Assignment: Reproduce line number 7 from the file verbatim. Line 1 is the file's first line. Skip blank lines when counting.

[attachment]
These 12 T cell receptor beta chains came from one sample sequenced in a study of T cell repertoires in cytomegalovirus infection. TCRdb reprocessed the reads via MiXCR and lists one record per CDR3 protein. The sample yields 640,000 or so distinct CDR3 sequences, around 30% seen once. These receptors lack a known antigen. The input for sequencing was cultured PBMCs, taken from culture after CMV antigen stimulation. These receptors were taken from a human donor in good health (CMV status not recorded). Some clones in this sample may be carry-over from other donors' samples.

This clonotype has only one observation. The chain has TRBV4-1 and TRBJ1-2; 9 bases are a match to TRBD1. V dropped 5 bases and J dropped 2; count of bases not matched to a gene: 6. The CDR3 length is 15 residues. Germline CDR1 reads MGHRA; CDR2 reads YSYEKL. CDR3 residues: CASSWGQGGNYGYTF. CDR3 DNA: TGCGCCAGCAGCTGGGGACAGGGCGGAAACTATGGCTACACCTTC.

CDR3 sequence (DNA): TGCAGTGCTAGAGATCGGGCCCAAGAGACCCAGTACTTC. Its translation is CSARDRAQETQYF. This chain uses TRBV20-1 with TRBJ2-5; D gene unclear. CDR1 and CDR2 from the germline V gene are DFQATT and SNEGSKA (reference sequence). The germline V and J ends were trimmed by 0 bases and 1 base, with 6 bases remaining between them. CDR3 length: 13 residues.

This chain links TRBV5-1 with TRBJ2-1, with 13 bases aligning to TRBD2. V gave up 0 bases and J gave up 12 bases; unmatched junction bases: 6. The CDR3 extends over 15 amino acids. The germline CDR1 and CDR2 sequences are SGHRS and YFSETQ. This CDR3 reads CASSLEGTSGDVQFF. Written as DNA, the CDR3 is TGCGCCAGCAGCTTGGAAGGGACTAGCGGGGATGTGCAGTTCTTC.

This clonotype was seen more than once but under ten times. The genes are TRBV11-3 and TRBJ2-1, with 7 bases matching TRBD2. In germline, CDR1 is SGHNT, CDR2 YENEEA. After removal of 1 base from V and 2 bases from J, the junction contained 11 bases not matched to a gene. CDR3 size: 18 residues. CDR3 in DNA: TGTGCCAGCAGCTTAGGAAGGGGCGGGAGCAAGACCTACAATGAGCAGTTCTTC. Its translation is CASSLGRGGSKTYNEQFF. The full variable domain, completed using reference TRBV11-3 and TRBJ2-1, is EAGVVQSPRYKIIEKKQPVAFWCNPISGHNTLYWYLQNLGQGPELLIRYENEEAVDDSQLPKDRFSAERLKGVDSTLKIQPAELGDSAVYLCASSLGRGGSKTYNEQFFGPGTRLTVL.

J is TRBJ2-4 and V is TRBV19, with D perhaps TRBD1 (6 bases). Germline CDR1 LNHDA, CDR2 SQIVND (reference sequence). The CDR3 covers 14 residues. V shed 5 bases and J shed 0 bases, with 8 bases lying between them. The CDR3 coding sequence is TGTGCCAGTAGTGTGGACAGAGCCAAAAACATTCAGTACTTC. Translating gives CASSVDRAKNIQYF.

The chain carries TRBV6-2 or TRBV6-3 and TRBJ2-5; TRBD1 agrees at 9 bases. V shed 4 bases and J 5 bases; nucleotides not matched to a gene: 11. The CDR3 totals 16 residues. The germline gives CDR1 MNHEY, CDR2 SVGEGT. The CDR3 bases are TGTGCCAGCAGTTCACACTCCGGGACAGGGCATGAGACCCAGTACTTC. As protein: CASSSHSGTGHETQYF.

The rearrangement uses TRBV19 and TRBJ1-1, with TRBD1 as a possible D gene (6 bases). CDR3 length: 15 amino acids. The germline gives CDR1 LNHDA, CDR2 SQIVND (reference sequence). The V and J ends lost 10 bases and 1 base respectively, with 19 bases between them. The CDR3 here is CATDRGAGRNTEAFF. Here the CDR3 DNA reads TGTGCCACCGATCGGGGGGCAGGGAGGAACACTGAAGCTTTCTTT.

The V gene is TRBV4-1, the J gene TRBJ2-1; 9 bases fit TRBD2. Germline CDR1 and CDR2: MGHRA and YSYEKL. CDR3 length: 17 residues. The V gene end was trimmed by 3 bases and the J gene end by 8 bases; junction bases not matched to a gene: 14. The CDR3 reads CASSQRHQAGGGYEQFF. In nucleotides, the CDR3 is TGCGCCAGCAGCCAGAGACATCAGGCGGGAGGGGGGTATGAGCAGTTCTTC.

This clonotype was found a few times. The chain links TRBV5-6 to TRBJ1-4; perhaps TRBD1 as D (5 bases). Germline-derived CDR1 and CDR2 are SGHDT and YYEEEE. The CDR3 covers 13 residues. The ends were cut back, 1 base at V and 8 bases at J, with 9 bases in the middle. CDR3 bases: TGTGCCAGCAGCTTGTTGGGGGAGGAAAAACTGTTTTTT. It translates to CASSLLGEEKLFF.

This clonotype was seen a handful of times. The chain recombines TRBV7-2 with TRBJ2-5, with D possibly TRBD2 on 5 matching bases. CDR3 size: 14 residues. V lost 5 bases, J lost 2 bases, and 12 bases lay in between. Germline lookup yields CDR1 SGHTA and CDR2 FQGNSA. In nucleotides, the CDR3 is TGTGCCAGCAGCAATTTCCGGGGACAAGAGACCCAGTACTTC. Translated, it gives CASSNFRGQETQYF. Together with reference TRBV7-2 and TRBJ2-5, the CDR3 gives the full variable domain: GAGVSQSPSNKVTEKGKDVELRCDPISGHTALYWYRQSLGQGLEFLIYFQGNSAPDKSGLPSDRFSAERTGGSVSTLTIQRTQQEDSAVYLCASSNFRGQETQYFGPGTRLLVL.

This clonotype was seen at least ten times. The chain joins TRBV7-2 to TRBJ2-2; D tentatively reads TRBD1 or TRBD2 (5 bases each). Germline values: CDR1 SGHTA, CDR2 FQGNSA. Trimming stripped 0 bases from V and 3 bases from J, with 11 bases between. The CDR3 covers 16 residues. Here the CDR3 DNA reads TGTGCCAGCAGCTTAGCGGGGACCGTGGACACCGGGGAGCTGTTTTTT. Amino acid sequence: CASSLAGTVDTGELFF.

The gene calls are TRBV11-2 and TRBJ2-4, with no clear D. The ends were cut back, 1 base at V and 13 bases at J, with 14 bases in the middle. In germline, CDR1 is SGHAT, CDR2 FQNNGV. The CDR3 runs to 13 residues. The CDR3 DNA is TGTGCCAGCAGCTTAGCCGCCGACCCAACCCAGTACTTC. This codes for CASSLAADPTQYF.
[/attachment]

The chain carries TRBV6-2 or TRBV6-3 and TRBJ2-5; TRBD1 agrees at 9 bases. V shed 4 bases and J 5 bases; nucleotides not matched to a gene: 11. The CDR3 totals 16 residues. The germline gives CDR1 MNHEY, CDR2 SVGEGT. The CDR3 bases are TGTGCCAGCAGTTCACACTCCGGGACAGGGCATGAGACCCAGTACTTC. As protein: CASSSHSGTGHETQYF.